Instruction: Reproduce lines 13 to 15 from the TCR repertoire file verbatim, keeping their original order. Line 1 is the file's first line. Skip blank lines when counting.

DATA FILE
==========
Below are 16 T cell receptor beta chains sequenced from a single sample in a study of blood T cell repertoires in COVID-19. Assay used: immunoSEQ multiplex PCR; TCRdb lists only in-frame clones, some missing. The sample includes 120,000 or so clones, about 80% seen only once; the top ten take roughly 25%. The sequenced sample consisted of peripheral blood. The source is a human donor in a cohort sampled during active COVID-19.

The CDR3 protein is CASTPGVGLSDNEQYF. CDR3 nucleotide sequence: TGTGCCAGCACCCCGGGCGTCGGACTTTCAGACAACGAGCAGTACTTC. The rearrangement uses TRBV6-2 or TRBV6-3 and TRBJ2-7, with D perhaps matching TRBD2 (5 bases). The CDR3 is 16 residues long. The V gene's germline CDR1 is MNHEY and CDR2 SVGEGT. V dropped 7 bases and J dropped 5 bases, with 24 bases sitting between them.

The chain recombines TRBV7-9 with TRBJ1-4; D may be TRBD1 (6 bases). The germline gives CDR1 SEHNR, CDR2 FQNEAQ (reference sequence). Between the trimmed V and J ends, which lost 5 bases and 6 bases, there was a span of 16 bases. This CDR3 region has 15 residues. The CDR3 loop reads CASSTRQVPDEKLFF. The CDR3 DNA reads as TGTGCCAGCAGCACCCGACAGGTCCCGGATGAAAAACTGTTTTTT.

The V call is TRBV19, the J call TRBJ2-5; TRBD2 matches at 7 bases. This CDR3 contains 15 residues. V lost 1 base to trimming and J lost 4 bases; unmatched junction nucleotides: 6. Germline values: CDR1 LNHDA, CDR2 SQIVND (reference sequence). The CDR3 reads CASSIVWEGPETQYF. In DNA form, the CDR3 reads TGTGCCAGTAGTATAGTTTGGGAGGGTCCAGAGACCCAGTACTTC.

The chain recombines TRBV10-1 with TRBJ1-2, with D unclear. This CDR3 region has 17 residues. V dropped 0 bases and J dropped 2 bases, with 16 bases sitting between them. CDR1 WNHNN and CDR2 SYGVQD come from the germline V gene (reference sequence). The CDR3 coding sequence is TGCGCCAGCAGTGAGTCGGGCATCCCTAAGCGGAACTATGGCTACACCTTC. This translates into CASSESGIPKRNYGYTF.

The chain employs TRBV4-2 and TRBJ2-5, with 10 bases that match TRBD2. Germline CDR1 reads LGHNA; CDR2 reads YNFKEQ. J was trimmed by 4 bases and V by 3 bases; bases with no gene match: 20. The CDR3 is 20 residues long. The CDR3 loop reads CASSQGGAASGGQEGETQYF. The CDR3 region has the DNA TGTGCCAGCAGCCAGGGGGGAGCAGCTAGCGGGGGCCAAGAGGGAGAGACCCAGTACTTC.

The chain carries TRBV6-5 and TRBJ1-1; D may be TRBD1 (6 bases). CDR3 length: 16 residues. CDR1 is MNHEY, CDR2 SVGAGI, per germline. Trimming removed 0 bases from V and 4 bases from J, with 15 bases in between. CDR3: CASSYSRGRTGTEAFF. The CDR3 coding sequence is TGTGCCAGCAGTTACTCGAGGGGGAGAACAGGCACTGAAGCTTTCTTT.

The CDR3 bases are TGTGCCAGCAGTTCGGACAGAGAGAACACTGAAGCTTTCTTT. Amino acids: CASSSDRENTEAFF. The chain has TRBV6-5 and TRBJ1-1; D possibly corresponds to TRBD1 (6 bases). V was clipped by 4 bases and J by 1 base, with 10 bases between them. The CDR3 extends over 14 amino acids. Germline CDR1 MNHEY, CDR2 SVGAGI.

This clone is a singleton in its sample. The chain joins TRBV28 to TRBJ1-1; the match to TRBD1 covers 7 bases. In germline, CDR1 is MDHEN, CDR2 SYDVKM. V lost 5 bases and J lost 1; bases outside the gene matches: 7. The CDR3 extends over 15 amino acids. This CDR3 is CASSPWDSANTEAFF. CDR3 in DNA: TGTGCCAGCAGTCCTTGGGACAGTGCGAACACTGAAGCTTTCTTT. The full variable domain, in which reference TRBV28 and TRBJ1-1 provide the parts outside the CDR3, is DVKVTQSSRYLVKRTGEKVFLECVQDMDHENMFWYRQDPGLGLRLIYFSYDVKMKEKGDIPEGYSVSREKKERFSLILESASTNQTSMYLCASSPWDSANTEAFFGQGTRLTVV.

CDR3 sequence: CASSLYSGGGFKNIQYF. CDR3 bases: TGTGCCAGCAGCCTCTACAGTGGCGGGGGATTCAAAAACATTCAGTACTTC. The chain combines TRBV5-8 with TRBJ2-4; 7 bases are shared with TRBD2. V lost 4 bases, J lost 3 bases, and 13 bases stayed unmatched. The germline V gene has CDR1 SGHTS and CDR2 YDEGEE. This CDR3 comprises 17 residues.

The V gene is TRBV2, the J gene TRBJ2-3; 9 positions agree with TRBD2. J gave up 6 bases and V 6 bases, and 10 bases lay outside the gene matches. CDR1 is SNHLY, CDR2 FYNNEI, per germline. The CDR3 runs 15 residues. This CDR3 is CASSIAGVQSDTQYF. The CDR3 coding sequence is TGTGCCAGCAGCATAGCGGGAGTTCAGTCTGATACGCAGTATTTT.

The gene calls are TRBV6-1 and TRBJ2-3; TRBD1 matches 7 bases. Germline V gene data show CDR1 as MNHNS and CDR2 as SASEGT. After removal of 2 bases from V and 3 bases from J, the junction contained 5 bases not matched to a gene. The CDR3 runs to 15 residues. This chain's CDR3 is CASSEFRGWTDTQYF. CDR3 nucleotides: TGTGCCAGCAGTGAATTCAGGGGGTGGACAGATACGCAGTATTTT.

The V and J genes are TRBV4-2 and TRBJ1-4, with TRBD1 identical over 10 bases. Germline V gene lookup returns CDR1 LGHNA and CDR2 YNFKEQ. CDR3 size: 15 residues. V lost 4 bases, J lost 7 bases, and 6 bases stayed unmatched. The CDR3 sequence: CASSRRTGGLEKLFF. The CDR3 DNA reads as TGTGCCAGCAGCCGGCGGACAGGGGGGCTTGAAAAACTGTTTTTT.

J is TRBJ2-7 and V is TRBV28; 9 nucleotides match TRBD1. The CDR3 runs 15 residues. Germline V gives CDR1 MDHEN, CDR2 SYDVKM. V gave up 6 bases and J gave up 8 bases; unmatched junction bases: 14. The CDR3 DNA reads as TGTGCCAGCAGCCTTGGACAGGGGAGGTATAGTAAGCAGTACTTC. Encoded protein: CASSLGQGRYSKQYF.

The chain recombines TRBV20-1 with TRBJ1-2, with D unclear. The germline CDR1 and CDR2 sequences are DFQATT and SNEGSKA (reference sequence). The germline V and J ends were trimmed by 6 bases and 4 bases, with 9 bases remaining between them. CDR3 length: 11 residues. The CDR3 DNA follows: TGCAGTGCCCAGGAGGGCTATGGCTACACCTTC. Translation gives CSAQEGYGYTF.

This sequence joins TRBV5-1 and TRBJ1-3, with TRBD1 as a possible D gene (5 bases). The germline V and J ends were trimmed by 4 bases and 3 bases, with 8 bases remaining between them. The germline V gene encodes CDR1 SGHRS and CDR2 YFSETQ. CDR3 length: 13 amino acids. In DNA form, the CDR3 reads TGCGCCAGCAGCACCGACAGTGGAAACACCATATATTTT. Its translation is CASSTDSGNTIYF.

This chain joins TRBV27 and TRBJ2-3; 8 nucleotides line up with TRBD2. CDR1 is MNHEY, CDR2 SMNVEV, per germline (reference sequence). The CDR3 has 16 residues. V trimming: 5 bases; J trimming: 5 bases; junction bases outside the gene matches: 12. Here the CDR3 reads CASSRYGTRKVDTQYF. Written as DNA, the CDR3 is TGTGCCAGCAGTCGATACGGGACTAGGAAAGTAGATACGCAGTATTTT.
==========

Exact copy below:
The V and J genes are TRBV4-2 and TRBJ1-4, with TRBD1 identical over 10 bases. Germline V gene lookup returns CDR1 LGHNA and CDR2 YNFKEQ. CDR3 size: 15 residues. V lost 4 bases, J lost 7 bases, and 6 bases stayed unmatched. The CDR3 sequence: CASSRRTGGLEKLFF. The CDR3 DNA reads as TGTGCCAGCAGCCGGCGGACAGGGGGGCTTGAAAAACTGTTTTTT.

J is TRBJ2-7 and V is TRBV28; 9 nucleotides match TRBD1. The CDR3 runs 15 residues. Germline V gives CDR1 MDHEN, CDR2 SYDVKM. V gave up 6 bases and J gave up 8 bases; unmatched junction bases: 14. The CDR3 DNA reads as TGTGCCAGCAGCCTTGGACAGGGGAGGTATAGTAAGCAGTACTTC. Encoded protein: CASSLGQGRYSKQYF.

The chain recombines TRBV20-1 with TRBJ1-2, with D unclear. The germline CDR1 and CDR2 sequences are DFQATT and SNEGSKA (reference sequence). The germline V and J ends were trimmed by 6 bases and 4 bases, with 9 bases remaining between them. CDR3 length: 11 residues. The CDR3 DNA follows: TGCAGTGCCCAGGAGGGCTATGGCTACACCTTC. Translation gives CSAQEGYGYTF.